The family home of female Iranian rock climber Elnaz Rekabi, who competed abroad without wearing a hijab, has been demolished.
Iran’s official judiciary news agency, Mizan, said on Saturday that the destruction of her brother’s home was due to its ”unauthorised construction and use of land” and took place months before the climber competed at an international rock climbing competition in South Korea.
However, anti-government activists say the demolition was targeted. Iranian authorities have not publicly confirmed the demolition.
The 33-year-old did not wear a mandatory headscarf required of female athletes from the Islamic Republic at a competition in October, and later said it was “completely unintentional”.
It follows a wave of protests in Iran where women have removed their hijabs publicly, after the death of 22-year-old Mahsa Amini in the custody of the morality police, after she was detained for alleged violations of the country’s strict dress code.
Concerns for Rekabi’s whereabouts were sparked immediately after the competition in South Korea.
However, the climber said she came “back to Iran according to the plan” and an Instagram post attributed to the athlete described her appearance without a hijab as accidental – although it was not clear whether she wrote it.
The Iranian government routinely pressures activists at home and abroad, often airing what rights groups describe as coerced confessions on state television.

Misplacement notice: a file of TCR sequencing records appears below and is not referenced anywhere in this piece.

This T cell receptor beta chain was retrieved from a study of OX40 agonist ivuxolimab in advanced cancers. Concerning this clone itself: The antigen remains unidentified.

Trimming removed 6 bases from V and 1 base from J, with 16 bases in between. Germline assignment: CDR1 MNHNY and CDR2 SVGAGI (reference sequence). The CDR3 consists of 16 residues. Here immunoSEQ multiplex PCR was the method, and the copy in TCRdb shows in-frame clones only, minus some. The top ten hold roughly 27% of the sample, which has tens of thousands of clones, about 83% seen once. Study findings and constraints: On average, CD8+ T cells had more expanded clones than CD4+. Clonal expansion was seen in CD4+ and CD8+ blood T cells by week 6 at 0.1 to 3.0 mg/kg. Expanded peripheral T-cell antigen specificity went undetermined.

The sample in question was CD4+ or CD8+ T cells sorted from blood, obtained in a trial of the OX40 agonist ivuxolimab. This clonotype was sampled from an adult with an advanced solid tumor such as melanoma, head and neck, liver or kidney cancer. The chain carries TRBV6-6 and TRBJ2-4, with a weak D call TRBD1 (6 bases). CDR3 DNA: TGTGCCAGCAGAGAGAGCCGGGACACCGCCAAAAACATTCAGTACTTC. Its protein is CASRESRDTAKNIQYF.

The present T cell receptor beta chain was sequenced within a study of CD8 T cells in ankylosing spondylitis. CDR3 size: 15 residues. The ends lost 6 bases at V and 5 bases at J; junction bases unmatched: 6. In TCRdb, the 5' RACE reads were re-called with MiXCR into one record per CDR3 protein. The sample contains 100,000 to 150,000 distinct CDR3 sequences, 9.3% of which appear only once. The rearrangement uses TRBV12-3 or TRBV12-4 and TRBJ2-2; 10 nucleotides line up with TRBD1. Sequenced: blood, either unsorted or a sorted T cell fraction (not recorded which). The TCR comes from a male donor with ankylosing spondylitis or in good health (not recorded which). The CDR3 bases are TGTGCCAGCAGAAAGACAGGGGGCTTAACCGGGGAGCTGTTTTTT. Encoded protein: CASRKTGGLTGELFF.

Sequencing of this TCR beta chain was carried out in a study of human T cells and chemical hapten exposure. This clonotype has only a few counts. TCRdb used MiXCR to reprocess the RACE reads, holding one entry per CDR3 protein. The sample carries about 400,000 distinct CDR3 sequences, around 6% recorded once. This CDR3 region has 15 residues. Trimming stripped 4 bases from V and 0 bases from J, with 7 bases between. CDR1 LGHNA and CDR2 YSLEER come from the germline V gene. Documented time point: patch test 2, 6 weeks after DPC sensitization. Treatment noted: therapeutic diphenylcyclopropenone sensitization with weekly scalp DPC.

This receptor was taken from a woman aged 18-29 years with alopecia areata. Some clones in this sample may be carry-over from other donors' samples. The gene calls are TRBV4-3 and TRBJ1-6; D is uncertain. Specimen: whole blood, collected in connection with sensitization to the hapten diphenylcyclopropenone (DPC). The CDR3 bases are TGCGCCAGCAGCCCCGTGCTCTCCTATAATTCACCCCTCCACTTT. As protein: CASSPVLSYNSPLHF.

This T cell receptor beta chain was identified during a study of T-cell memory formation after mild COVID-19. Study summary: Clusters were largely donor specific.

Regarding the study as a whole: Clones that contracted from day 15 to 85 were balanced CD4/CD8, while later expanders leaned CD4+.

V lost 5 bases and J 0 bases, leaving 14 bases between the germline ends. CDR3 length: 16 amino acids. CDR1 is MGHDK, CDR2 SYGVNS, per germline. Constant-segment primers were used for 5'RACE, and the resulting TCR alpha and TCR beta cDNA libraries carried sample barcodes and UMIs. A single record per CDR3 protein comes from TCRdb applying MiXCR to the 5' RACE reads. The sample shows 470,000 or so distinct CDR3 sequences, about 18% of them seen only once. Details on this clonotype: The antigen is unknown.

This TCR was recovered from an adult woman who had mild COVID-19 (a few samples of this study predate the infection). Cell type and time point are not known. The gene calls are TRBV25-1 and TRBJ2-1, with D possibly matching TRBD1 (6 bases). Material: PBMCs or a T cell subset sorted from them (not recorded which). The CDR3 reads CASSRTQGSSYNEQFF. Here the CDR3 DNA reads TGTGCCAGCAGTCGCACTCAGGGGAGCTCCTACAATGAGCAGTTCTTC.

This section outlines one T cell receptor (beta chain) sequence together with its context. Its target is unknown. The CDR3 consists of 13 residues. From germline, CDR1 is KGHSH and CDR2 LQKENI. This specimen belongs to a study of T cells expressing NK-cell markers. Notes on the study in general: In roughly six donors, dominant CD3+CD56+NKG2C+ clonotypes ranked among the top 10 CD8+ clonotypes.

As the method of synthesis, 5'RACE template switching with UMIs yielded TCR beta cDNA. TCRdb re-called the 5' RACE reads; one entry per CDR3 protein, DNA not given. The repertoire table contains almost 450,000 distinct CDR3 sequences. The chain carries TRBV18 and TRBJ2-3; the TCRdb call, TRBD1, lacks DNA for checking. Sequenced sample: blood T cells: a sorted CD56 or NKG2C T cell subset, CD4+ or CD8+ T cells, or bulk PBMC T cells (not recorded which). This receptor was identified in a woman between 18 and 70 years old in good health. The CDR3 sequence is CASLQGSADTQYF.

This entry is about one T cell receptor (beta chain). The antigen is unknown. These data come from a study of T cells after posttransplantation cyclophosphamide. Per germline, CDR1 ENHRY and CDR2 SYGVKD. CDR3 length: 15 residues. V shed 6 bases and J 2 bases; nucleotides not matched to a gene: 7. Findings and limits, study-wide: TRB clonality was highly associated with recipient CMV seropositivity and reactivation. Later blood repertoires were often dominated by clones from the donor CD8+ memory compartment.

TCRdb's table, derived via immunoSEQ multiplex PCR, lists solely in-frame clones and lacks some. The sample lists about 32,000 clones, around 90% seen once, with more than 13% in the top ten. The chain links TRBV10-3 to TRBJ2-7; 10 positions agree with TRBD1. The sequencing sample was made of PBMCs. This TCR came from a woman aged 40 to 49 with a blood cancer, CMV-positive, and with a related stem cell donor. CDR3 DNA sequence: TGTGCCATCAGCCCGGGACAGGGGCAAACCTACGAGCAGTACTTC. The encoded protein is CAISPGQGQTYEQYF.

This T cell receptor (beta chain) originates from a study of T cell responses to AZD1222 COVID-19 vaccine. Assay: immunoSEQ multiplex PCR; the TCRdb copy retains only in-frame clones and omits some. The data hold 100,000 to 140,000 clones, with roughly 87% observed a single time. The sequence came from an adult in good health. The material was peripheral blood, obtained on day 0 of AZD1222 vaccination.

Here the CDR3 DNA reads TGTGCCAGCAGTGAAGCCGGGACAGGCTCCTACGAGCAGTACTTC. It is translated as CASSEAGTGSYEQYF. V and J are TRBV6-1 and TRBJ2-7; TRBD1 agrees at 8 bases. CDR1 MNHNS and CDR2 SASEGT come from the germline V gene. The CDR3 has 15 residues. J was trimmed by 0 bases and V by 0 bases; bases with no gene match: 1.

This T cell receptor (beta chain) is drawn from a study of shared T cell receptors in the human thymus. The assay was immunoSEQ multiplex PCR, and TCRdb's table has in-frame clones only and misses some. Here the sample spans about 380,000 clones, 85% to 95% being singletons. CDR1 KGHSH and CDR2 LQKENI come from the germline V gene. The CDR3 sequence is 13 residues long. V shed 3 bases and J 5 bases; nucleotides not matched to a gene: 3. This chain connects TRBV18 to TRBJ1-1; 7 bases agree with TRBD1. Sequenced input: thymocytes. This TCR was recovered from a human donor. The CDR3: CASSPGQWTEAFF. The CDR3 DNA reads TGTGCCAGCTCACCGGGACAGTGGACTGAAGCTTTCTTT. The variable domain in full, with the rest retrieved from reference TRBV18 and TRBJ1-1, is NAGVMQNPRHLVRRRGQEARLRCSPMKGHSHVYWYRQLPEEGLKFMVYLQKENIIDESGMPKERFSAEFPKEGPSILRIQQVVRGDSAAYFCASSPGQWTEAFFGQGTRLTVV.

Iran says reviewing mandatory headscarf law
Following the widespread protests in Iran and international condemnation, the country’s attorney general said it is reviewing the law that requires women to cover their heads.
Quoted by the ISNA news agency, Mohammad Jafar Montazeri said: “We are working quickly on the issue of hijab and we are doing our best to use a wise solution to deal with this phenomenon that hurts everyone’s heart.”
He added that a meeting has been held with the parliament’s cultural commission and results will be seen “within the next week or two”.
Morality police ‘closed’
Mr Montazeri also said the morality police, which is responsible for enforcing the dress code, had been reportedly “closed”.
In a report published on Saturday by IRNA, Mr Montazeri, said the force had been shut but did not provide any further details, or if its closure was widespread and permanent.
”The judiciary continues to monitor behavioural actions at the community level,” Mr Montazeri added.
The morality police was sanctioned by the UK following the death of Ms Amini and the force’s violent crackdown on the subsequent protests.
Javaid Rehman, a UN-appointed independent expert on Iran, said on Tuesday that more than 300 people had been killed in the protests, including more than 40 children.